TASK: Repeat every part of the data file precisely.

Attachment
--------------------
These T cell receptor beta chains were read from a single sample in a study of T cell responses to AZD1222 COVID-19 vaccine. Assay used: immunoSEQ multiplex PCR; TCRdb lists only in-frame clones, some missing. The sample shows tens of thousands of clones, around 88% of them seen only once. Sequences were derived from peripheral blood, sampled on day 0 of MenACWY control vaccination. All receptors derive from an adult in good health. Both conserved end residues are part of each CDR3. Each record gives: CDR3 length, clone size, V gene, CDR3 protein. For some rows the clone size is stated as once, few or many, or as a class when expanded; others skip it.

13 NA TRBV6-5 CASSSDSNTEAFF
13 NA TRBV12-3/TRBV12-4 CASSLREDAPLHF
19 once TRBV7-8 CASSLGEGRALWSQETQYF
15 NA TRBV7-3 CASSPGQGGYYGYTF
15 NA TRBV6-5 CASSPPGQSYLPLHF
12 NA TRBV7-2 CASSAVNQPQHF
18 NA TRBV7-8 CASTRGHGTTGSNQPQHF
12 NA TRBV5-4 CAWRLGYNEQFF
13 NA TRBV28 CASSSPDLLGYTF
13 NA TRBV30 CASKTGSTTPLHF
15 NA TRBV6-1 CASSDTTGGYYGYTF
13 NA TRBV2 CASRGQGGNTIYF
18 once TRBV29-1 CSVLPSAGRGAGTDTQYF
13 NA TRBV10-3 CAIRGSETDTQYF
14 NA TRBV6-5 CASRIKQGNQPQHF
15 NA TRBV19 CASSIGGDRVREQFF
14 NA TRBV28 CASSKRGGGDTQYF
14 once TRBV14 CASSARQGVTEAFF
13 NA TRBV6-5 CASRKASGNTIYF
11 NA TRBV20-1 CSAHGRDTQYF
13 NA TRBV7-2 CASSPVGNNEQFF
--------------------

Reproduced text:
These T cell receptor beta chains were read from a single sample in a study of T cell responses to AZD1222 COVID-19 vaccine. Assay used: immunoSEQ multiplex PCR; TCRdb lists only in-frame clones, some missing. The sample shows tens of thousands of clones, around 88% of them seen only once. Sequences were derived from peripheral blood, sampled on day 0 of MenACWY control vaccination. All receptors derive from an adult in good health. Both conserved end residues are part of each CDR3. Each record gives: CDR3 length, clone size, V gene, CDR3 protein. For some rows the clone size is stated as once, few or many, or as a class when expanded; others skip it.

13 NA TRBV6-5 CASSSDSNTEAFF
13 NA TRBV12-3/TRBV12-4 CASSLREDAPLHF
19 once TRBV7-8 CASSLGEGRALWSQETQYF
15 NA TRBV7-3 CASSPGQGGYYGYTF
15 NA TRBV6-5 CASSPPGQSYLPLHF
12 NA TRBV7-2 CASSAVNQPQHF
18 NA TRBV7-8 CASTRGHGTTGSNQPQHF
12 NA TRBV5-4 CAWRLGYNEQFF
13 NA TRBV28 CASSSPDLLGYTF
13 NA TRBV30 CASKTGSTTPLHF
15 NA TRBV6-1 CASSDTTGGYYGYTF
13 NA TRBV2 CASRGQGGNTIYF
18 once TRBV29-1 CSVLPSAGRGAGTDTQYF
13 NA TRBV10-3 CAIRGSETDTQYF
14 NA TRBV6-5 CASRIKQGNQPQHF
15 NA TRBV19 CASSIGGDRVREQFF
14 NA TRBV28 CASSKRGGGDTQYF
14 once TRBV14 CASSARQGVTEAFF
13 NA TRBV6-5 CASRKASGNTIYF
11 NA TRBV20-1 CSAHGRDTQYF
13 NA TRBV7-2 CASSPVGNNEQFF